"I always thought yoga was something that you had to be strong and flexible to do," said Zeltzer, 61, who took up the practice seven years ago after having hip-replacement surgery and suffering from osteoarthritis. "I couldn't imagine myself doing it until I discovered Iyengar yoga and realized it was particularly suited for people with chronic health problems."
Props like belts, straps, bolsters, ropes on the wall and blocks enable yoga students with physical limitations to get into poses and hold them so they can experience the therapeutic benefits. Studies from UCLA, Oregon Health and Science University and the University of Pennsylvania, among others, have demonstrated that Iyengar's method can relieve back pain, hypertension, multiple sclerosis, depression and rheumatoid arthritis.
Although Iyengar is proud of the research that validates his life's work, he's also quick to share that everything he learned about yoga and physiology was self-taught.
Sitting last week in the bright sitting room of the Beverly Hills home of one of his students, with the smells of a vegetarian Indian lunch wafting in, Iyengar explained why he chose to focus on illness in the physical body.
"I started working with my own body," he said, referring to the oft-told story of his childhood afflictions with influenza, malaria and tuberculosis. "What if I became invalid, or lost my mind or my leg?" he asked. "I created the props for my own selfish purpose. I used my body as a scientific lab to master the asanas [poses]."
For Iyengar, the therapeutic benefits of his system are far from a passive pursuit. "Health is a dynamic endeavor that requires tremendous intellectual attention. You can't walk into the pharmaceutical shop and buy health. It has to be earned with persistence and sweat."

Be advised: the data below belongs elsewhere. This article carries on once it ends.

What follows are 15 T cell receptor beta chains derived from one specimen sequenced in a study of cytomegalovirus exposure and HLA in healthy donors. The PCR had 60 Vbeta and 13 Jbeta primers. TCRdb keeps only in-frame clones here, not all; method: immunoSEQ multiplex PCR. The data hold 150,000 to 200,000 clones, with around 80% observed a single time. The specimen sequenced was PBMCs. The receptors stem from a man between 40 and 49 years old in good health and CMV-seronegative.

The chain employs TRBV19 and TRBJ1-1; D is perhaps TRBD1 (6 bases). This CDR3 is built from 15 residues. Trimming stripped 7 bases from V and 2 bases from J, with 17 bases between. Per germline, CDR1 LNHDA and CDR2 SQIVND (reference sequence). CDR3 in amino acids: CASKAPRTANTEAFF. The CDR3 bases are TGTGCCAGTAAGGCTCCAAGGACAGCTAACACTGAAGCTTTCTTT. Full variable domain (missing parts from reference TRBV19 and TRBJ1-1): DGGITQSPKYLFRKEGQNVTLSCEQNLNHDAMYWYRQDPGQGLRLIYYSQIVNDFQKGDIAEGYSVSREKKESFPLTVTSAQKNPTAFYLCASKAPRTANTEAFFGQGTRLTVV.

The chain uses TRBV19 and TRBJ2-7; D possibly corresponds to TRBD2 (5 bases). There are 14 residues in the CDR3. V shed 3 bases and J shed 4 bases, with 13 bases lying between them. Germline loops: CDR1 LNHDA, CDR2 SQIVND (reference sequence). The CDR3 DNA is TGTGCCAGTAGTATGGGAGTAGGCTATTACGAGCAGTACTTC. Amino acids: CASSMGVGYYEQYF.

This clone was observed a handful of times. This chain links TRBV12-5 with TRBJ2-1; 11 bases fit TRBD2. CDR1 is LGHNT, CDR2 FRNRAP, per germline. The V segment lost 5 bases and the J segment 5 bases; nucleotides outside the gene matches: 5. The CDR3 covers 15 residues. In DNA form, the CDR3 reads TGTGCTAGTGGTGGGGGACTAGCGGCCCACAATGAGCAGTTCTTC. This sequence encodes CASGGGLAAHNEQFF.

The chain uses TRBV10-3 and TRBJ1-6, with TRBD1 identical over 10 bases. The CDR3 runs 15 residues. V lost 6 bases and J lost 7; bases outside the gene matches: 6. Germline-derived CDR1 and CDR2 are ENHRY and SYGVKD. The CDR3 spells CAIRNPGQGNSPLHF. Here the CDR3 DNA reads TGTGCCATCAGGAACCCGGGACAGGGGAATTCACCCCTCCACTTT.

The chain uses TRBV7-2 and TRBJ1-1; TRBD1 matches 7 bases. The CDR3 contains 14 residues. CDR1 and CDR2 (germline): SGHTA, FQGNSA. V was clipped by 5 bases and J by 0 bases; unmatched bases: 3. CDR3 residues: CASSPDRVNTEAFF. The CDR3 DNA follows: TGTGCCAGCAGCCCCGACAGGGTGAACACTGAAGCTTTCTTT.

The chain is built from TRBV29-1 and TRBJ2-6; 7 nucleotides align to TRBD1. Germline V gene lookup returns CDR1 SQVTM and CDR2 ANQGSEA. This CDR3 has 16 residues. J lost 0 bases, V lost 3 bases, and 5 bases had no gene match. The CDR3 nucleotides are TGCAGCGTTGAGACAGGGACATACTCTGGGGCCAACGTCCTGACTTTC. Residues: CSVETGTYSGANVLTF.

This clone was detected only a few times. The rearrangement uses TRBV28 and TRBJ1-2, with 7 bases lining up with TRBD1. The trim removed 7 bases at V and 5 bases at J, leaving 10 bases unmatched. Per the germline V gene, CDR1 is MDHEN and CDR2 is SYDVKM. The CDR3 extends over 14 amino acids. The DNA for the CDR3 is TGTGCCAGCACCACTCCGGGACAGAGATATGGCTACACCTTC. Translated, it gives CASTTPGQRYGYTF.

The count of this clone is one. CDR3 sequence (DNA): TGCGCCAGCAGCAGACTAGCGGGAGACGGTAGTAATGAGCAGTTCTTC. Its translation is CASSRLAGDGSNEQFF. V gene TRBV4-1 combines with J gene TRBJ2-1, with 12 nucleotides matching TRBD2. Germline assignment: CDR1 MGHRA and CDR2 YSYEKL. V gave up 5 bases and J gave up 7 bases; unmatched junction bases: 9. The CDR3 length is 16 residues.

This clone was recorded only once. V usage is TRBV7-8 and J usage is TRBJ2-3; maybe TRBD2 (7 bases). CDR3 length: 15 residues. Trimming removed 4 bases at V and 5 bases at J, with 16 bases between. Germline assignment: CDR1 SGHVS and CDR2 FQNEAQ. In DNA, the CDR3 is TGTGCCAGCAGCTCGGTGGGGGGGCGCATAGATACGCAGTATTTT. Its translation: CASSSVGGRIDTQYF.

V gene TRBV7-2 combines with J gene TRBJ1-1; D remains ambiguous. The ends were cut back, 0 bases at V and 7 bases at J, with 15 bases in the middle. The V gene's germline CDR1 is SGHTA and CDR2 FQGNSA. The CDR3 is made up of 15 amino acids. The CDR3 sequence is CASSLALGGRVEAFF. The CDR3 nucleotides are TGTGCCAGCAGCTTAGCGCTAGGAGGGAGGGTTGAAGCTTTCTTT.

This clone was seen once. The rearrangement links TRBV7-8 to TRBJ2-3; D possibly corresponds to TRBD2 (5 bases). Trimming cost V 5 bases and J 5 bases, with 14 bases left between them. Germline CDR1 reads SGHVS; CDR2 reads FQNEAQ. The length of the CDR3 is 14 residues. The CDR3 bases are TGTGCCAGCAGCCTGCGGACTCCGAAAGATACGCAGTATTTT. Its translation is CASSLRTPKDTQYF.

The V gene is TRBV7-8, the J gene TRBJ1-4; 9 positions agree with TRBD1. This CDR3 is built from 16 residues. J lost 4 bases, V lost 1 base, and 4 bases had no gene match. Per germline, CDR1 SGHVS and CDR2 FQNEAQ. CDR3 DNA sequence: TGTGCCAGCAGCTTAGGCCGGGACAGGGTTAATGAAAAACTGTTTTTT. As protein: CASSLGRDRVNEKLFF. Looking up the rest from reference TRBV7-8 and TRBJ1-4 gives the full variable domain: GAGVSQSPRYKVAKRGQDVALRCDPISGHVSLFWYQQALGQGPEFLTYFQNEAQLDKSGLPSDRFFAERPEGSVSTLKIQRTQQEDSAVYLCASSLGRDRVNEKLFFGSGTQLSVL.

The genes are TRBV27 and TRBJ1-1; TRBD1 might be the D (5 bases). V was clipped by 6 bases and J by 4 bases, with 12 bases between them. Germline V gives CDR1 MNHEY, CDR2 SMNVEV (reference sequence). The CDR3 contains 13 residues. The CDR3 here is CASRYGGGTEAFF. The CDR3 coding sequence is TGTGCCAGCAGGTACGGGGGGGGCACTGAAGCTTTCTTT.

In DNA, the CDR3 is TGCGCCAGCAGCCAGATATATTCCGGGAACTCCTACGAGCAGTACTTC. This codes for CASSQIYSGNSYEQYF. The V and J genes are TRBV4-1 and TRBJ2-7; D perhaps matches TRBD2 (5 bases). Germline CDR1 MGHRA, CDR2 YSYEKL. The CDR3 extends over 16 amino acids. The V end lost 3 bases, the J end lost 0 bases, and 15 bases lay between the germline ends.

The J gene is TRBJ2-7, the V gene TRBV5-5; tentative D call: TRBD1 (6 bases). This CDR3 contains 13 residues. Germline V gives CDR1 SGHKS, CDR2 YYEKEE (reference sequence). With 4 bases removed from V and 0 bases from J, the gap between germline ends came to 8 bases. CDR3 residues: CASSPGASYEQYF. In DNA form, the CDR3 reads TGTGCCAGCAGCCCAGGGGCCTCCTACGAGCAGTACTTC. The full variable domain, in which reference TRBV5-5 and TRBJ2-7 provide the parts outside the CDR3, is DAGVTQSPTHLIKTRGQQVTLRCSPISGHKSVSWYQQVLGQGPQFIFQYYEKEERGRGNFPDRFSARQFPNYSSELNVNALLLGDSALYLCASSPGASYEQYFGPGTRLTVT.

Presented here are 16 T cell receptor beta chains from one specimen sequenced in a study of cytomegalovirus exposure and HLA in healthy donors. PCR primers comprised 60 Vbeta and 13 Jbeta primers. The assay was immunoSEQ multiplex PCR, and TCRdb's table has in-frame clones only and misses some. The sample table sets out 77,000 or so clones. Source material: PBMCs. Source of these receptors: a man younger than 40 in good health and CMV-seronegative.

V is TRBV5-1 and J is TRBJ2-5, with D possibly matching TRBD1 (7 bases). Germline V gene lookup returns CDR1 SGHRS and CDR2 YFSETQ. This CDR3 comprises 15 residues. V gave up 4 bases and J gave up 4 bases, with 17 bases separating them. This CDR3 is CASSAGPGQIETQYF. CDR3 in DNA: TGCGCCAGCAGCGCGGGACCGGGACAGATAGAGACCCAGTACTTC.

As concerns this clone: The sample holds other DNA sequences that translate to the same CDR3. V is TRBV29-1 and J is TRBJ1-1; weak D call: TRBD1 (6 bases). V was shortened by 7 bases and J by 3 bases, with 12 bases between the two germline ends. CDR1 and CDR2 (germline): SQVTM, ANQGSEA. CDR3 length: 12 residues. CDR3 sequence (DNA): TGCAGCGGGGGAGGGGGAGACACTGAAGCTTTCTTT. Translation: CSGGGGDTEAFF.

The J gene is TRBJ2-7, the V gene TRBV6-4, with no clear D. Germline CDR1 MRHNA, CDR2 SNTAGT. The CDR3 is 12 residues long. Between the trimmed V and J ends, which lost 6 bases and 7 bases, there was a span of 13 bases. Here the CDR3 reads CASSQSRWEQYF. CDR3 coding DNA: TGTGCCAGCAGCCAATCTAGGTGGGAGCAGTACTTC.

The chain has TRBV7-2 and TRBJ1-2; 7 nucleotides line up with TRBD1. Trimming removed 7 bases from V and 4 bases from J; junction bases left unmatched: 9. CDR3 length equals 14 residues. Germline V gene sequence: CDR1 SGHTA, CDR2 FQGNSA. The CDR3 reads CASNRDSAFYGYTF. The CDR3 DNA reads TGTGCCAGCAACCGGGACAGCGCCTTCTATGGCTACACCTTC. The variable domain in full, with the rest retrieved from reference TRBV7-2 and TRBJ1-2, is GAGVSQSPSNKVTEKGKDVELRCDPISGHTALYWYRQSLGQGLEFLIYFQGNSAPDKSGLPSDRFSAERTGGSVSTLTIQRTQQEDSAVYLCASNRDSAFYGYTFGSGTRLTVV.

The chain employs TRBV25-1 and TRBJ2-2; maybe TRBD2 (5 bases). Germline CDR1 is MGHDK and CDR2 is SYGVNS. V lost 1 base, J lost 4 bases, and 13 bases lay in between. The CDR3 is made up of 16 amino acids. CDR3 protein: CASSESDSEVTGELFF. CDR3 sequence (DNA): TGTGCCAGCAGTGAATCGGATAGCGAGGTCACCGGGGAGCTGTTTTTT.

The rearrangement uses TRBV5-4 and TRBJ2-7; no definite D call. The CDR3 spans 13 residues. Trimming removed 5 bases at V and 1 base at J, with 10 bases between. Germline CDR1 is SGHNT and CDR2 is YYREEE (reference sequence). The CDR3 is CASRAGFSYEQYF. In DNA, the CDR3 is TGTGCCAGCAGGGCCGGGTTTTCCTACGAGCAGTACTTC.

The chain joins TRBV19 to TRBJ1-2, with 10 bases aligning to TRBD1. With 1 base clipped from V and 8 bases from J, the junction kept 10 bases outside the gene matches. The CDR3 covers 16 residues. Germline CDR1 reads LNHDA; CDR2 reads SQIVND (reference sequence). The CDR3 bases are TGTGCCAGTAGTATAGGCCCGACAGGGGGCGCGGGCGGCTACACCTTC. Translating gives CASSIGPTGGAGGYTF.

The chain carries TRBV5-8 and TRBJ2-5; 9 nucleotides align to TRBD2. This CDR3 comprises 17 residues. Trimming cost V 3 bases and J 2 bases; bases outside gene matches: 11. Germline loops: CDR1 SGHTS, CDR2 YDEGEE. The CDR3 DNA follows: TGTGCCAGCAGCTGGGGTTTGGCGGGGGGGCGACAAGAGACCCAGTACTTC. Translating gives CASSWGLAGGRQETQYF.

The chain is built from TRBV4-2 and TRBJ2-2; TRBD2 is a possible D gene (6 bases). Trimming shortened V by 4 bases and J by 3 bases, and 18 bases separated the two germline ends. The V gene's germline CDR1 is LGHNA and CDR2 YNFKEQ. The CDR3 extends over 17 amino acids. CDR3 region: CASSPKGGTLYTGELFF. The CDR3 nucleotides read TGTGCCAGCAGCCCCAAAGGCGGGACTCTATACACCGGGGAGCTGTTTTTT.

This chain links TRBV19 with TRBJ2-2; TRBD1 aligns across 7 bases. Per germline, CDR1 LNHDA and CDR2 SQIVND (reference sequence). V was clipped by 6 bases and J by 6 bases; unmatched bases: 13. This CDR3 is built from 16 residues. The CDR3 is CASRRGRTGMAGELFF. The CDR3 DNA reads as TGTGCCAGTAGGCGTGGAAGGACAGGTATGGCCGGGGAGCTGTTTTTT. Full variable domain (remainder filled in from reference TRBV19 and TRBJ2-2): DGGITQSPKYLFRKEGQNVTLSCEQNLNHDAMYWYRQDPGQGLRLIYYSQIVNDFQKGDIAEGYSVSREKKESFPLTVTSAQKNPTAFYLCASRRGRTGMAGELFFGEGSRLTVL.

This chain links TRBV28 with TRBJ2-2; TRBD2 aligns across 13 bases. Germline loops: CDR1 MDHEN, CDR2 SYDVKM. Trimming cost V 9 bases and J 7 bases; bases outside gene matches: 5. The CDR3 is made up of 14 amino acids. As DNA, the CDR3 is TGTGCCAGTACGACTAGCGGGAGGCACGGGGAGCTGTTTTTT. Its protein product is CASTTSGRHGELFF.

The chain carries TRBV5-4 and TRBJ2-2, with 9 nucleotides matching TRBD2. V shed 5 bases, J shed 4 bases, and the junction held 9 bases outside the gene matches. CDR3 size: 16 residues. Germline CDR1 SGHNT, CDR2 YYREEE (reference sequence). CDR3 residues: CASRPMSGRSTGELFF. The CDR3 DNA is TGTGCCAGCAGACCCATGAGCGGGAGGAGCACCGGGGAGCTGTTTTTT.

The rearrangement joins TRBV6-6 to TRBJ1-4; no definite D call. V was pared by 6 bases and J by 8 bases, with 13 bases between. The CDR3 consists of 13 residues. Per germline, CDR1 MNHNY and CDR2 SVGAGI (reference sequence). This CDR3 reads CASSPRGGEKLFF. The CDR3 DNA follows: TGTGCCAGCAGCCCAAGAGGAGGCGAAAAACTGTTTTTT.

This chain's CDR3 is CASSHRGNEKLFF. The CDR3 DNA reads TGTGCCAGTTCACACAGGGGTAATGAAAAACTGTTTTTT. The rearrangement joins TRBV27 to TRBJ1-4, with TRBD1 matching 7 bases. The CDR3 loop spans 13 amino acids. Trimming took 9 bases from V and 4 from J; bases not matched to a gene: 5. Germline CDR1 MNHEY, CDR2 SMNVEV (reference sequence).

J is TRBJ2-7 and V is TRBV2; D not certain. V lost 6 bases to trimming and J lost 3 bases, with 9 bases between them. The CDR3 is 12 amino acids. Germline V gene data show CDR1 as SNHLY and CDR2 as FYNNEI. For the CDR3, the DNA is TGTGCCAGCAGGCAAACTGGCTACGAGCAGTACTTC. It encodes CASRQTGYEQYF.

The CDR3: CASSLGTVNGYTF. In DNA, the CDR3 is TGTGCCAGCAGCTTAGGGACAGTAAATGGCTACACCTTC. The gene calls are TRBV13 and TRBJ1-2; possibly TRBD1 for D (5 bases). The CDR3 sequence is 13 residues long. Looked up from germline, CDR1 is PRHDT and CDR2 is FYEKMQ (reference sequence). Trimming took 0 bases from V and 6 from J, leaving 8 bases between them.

The idea of health as an intellectual pursuit is why the Iyengar system puts a premium on teacher training and accreditation. A teaching credential requires in-depth knowledge of physiology as well as a minimum of five years' training.
In his late stage of life, much of Iyengar's time is devoted to instructing his master teachers, among them daughter Geeta and son Prashant. "I have to give them the secrets so they can help humanity and carry on."
Elizabeth Kadetsky, who wrote a memoir and history about Iyengar based on her experiences at his school in Pune, says her initial attraction to Iyengar yoga was that intellectual rigor. "In an Iyengar class the level of language is so articulate and smart.... In that way Iyengar has affected the world of yoga by giving it a level of serious professionalism and discipline."
But Kadetsky's book, "First There Is a Mountain: A Yoga Romance," upset many in the tight-knit Iyengar yoga community for its portrayal of Iyengar as a flawed human being, beset by feelings of rivalry with other yoga systems.
"As a journalist, I set out to portray him as a fascinating, complicated genius with all the convoluted character particularities any genius has," she said. "I did not write a hagiography, and that was offensive to people who regard him as an avatar, an embodiment of God on earth."
Iyengar's stature as revered guru was evident at a reception following his Royce Hall appearance. As he tried to make his way through the crowd, throngs surrounded him, touching his feet and taking his picture.
Although a throne-like chair had been set up on a pedestal festooned with bright orange marigolds, he refused to sit in it. "I don't consider these people my disciples," he said the next day by way of explanation.
"When people bow to him, it's not because he requires it," said Beth Sternlieb, an Iyengar teacher who specializes in therapeutics. "When people bow, they do it because of what it does for them. It's their way of connecting with someone who they believe has made a historic contribution to yoga."